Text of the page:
Kaktovik (Iñupiaq) numerals

The Kaktovik Iñupiaq numerals are a vigesimal (base-20) numerical system created in the early 1990s by middle school students at the Harold Kaveolook school in Kaktovik, Alaska, guided by their teacher, William Bartley. They are used to write numerals in Iñupiaq (Inupiatun), an Eskimo-Aleut language spoken in northern and northwestern Alaska in the USA.

As Iñupiaq has a vigesimal number system, the students found the Hindu-Arabic numerals (1, 2, 3) inadequate. At first they created extra numerals, but found them difficult to remember, so worked together to create this system. These numerals are known as Kaktovik numerals or Kaktovik Iñupiaq numerals. The students taught the system to younger students, who tended to write them all the same height, which gave them their distinctive shapes.

There basic numerals for 0-4, and 5, 10 and 15. They are combined together to represent the other numbers. For example, 6 is a combination of 5 and 1, 6 is 5 and 2, 11 is 10 and 1, and 19 is 15 and 4. The symbol for 15 is a combination of 5 and 10, or 3 5s.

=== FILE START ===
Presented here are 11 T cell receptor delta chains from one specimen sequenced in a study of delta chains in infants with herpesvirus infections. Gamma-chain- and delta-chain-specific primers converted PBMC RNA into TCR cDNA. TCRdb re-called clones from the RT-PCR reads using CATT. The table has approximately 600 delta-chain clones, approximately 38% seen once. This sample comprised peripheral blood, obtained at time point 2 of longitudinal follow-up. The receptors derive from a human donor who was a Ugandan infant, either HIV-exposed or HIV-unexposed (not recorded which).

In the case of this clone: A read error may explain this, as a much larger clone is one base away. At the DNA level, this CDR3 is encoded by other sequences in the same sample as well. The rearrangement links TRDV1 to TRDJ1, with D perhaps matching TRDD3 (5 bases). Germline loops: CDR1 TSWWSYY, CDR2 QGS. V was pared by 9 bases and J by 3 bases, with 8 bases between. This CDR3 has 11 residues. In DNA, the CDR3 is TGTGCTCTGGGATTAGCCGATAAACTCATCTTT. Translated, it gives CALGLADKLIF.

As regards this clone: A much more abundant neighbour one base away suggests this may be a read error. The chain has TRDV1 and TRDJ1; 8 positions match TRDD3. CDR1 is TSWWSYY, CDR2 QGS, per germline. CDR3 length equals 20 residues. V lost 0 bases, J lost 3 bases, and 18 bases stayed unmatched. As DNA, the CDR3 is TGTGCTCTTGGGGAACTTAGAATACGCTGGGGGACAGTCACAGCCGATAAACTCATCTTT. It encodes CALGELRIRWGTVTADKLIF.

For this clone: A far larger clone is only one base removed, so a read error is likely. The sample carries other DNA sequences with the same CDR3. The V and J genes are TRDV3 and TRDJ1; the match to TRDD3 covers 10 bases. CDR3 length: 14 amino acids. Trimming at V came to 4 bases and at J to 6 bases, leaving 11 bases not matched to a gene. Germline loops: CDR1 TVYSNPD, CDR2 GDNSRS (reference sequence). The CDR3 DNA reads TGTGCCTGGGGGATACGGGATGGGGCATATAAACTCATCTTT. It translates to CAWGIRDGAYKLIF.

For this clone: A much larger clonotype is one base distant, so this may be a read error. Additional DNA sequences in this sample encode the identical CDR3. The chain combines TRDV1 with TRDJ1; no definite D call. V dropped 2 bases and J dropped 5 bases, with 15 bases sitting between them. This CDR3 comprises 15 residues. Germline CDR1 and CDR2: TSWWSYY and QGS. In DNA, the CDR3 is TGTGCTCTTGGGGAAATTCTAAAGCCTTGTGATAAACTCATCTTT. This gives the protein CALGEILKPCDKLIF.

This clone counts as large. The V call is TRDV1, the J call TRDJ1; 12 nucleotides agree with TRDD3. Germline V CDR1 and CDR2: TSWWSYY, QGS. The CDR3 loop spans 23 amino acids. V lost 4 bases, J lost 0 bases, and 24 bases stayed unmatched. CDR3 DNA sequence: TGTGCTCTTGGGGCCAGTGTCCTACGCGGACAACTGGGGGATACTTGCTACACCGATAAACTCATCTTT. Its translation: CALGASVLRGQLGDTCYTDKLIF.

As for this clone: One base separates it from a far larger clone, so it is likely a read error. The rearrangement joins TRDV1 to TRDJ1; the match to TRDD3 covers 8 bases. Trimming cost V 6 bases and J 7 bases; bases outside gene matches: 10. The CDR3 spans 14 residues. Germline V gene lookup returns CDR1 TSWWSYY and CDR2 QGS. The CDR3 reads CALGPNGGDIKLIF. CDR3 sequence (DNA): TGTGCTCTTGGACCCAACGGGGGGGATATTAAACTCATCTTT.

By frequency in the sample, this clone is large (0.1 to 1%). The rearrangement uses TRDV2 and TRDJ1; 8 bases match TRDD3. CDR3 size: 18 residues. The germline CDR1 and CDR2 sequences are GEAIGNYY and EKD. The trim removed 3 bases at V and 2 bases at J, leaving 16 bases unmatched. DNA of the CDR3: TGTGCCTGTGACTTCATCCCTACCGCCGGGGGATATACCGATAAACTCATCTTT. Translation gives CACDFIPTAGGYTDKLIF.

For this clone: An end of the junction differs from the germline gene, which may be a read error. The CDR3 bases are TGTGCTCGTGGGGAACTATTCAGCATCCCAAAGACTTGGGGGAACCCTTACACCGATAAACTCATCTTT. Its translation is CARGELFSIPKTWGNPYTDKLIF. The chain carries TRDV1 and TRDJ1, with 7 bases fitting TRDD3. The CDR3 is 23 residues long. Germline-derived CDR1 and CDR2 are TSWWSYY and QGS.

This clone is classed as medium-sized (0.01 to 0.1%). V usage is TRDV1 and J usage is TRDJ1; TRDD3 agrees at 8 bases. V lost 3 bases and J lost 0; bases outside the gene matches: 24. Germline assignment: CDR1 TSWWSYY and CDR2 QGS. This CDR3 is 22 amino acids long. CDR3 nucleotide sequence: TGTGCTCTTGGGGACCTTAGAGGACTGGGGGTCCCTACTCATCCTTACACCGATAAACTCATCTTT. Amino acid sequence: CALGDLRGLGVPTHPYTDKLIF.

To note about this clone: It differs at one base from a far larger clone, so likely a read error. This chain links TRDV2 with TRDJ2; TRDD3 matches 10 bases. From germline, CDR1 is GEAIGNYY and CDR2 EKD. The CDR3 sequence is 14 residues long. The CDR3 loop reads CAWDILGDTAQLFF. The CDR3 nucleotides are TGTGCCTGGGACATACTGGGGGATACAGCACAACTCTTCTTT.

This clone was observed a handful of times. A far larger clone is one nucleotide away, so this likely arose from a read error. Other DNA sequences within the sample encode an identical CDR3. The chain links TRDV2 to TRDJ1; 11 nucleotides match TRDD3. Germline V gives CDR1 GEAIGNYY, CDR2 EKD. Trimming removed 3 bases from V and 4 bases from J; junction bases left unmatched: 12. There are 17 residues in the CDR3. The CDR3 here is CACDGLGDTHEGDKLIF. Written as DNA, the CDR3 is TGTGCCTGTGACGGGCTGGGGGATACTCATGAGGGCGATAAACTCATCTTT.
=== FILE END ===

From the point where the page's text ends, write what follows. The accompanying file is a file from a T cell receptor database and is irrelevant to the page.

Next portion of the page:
This numerals system has proved popular among the Alaskan Iñupiat, and they are used in language immersion programs. Scores in mathematices have improved significantly as a result. They helped to revive the use of the base-20 counting system, which had been disappearing due the influence of the English base-10 system. In 1996, the Commission on Inuit History Language and Culture officially adopted the numerals. They were added to Unicode in 2022.

Kaktovik (Iñupiaq) numerals

Iñupiaq numerals

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Information about Iñupiaq | Kaktovik (Iñupiaq) Numerals | Phrases | Numbers


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Kaktovik fonts

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Page last modified: 19.12.23


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